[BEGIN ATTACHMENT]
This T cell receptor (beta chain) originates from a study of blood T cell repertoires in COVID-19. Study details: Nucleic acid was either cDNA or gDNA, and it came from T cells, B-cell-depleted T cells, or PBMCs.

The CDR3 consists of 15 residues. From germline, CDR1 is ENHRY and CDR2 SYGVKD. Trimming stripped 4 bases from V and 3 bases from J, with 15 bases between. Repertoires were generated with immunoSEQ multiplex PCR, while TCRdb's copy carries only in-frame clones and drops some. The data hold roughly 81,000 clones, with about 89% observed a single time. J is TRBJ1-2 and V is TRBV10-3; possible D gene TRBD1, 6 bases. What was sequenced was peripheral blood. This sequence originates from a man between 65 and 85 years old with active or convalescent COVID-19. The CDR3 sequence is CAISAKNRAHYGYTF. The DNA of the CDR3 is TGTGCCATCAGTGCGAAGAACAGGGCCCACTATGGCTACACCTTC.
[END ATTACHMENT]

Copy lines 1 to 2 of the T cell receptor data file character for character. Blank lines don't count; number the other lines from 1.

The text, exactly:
This T cell receptor (beta chain) originates from a study of blood T cell repertoires in COVID-19. Study details: Nucleic acid was either cDNA or gDNA, and it came from T cells, B-cell-depleted T cells, or PBMCs.

The CDR3 consists of 15 residues. From germline, CDR1 is ENHRY and CDR2 SYGVKD. Trimming stripped 4 bases from V and 3 bases from J, with 15 bases between. Repertoires were generated with immunoSEQ multiplex PCR, while TCRdb's copy carries only in-frame clones and drops some. The data hold roughly 81,000 clones, with about 89% observed a single time. J is TRBJ1-2 and V is TRBV10-3; possible D gene TRBD1, 6 bases. What was sequenced was peripheral blood. This sequence originates from a man between 65 and 85 years old with active or convalescent COVID-19. The CDR3 sequence is CAISAKNRAHYGYTF. The DNA of the CDR3 is TGTGCCATCAGTGCGAAGAACAGGGCCCACTATGGCTACACCTTC.